Guest / Limited Access /
Reviews

/

They're Playing Our Song: The Secret Multiracial Churches Know About Music
Christopher Futcher
They're Playing Our Song: The Secret Multiracial Churches Know About Music
Worship across the Racial Divide: Religious Music and the Multiracial Congregation
Our Rating
5 Stars - Masterpiece
Book Title
Worship across the Racial Divide: Religious Music and the Multiracial Congregation
Author
Publisher
Oxford University Press
Release Date
January 23, 2012
Pages
280
Price
$33.10
Buy Worship across the Racial Divide: Religious Music and the Multiracial Congregation from Amazon

So you want to have a multiracial, multicultural church. Music, you decide, is an important vehicle to get there.

But what type of music? This is the core question of Gerardo Marti's fascinating new book, Worship Across the Racial Divide: Religious Music and the Multiracial Congregation (Oxford University Press), and one that occupies the minds of many a Christian leader attempting to do multiethnic ministry.

Marti's answer is shocking.

After carefully studying twelve successfully integrated churches, he came to a clear conclusion:

It doesn't matter what type(s) of music.

What? This answer seems counterintuitive, and Marti admits it is not the one he thought he would find. He also notes that it is not the answer most anyone gives, even those heading up successful multiracial churches.

When asked, most leaders fall into one of two camps as to how they answer the question, "What type of music is most conducive to being multiethnic?"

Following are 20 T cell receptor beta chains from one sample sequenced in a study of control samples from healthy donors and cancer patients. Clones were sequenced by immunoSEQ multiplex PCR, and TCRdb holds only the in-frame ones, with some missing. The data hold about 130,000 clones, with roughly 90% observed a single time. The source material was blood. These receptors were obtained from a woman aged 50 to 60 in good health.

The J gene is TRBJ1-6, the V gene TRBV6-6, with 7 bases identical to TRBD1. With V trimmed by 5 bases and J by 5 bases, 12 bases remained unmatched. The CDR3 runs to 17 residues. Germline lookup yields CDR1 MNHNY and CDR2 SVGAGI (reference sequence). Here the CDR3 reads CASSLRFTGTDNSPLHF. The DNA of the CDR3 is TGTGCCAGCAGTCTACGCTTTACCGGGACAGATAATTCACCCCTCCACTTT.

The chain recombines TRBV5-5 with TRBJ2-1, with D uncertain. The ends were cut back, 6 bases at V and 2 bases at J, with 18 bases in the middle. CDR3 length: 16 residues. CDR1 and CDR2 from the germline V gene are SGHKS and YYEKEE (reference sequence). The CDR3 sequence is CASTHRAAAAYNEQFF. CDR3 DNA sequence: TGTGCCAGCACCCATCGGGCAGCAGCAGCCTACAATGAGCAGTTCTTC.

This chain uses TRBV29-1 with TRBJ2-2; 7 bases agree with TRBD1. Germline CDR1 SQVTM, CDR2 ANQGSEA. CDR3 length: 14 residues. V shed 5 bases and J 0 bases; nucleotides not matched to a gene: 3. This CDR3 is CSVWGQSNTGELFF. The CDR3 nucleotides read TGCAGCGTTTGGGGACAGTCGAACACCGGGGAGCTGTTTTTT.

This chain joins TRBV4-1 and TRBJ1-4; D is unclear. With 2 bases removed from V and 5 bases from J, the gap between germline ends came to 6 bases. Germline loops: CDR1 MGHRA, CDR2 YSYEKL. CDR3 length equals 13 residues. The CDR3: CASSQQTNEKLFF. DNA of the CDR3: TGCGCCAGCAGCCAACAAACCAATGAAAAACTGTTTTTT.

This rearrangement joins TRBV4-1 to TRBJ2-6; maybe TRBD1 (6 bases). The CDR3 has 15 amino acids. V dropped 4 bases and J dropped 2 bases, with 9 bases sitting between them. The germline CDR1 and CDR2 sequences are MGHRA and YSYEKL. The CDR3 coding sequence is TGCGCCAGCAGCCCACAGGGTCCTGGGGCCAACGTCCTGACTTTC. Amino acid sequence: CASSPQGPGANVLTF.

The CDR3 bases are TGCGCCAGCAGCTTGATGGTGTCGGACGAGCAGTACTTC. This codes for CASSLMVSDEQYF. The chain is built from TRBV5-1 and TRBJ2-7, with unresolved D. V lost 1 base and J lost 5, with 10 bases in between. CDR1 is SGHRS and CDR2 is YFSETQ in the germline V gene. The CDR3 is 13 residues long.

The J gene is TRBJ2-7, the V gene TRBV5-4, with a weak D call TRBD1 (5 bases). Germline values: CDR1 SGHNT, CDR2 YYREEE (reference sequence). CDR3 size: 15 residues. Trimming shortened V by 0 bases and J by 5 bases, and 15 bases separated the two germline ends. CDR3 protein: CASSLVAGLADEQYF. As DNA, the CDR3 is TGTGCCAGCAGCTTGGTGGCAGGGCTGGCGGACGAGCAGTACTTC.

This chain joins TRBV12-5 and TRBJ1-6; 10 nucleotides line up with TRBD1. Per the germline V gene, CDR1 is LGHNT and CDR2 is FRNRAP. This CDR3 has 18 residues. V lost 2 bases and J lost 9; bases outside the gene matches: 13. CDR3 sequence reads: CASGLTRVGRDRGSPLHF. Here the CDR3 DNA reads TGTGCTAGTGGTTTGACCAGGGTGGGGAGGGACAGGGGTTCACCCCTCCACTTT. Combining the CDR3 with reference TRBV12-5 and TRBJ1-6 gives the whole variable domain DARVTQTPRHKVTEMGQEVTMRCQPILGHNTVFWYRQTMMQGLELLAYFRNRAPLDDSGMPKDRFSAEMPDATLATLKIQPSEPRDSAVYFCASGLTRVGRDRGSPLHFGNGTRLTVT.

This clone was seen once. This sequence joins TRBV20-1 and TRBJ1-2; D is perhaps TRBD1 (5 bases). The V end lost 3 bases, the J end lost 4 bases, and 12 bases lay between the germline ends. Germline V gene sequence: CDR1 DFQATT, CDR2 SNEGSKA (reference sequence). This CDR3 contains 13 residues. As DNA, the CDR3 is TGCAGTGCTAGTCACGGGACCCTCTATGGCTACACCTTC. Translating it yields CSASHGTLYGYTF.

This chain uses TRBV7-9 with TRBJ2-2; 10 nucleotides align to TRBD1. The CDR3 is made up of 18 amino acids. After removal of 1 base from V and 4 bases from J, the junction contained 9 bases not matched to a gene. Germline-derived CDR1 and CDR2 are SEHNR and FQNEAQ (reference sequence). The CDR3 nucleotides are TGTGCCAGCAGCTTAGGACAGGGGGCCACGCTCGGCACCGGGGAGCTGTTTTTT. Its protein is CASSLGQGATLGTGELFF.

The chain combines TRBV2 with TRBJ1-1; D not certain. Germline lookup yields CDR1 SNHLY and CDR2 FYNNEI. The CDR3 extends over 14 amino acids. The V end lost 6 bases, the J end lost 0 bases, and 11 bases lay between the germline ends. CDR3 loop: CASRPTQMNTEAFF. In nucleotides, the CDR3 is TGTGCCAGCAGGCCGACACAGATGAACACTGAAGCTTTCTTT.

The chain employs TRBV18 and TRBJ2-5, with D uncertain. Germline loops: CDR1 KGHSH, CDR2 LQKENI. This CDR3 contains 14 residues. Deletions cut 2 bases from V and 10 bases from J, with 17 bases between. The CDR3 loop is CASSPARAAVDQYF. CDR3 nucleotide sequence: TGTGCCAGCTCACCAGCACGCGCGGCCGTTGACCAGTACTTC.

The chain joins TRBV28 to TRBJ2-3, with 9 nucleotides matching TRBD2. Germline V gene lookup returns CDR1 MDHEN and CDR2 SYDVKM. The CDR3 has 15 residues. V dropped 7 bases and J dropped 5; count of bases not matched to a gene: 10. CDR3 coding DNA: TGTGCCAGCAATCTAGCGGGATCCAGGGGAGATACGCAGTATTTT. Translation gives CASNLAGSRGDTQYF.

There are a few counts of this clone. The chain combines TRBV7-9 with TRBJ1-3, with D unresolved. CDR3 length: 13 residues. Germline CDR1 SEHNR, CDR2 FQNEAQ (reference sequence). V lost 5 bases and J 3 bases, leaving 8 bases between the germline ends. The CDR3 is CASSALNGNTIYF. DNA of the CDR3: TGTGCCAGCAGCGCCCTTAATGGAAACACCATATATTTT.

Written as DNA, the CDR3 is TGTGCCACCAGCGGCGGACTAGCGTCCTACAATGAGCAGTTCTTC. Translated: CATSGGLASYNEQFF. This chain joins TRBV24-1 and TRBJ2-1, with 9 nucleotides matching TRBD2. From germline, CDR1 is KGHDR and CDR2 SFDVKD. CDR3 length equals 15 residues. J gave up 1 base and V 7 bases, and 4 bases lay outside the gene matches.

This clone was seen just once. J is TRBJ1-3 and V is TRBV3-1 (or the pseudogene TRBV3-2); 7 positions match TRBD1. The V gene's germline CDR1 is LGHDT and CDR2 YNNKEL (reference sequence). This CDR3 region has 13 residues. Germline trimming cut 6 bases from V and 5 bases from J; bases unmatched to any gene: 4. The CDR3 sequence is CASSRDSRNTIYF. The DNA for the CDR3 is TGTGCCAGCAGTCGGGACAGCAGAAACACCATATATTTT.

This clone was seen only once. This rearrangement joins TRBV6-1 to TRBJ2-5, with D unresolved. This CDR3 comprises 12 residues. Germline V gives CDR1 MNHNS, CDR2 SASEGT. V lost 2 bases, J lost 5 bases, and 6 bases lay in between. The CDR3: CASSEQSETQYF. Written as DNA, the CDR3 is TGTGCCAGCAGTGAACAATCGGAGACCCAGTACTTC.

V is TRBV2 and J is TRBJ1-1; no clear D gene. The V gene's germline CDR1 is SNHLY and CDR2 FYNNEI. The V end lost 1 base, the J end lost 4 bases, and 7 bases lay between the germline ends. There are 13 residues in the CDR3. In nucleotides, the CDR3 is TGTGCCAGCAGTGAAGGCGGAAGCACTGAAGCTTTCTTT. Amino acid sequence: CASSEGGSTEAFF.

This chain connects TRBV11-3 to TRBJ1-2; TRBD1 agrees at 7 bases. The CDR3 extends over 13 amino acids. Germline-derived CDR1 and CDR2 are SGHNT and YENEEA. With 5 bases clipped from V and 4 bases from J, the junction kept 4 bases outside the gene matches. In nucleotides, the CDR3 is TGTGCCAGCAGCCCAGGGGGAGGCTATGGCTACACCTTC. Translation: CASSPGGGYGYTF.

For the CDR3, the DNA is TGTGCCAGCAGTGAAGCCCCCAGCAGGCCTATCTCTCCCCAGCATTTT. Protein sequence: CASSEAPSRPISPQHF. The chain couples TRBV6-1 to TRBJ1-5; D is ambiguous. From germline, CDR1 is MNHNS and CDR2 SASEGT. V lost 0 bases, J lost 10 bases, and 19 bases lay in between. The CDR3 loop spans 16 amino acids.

They fall into either the one-size-fits-all camp (there is a universal language of music, a particular rhythm that speaks to us all as humans) or the musical-buffet camp (you need to play a variety of musical forms to appeal to the varieties of people). About half the people interviewed fall into the first camp, about half into the second camp.

Quickly, Marti finds that the theory he subscribed to when he began his research—the one-size-fits-all theory—is simply wrong. Ethnomusicologists, sociologists, and missionaries have all concluded there are no universals in music. People can and do ascribe different meaning to and have different feelings about the exact same musical sounds, even if the people are in the same room together when hearing the music. If you think about it, you have probably ...

Subscriber access only You have reached the end of this Article Preview

To continue reading, subscribe now. Subscribers have full digital access.

Browse All Book Reviews By:
Read These NextSee Our Latest
Current IssueWrestling with Eternity
Subscriber Access Only Wrestling with Eternity
For many, predestination is a struggle to accept; for Paul, it’s a doctrine of love.
RecommendedWhere Did We Get The Doxology?
Where Did We Get The Doxology?
The story behind what may be the world's best-known hymn.
TrendingWhy Do We Have Christmas Trees?
Why Do We Have Christmas Trees?
The history behind evergreens, ornaments, and holiday gift giving.
Editor's PickThe Grace of Church Discipline
The Grace of Church Discipline
We do no one any favors if we ignore or downplay core beliefs.
Christianity Today
They're Playing Our Song: The Secret Multiracial Churches Know About ...
hide thisAccess The Archives

In the Archives

June 2012

To continue reading, subscribe now for full print and digital access.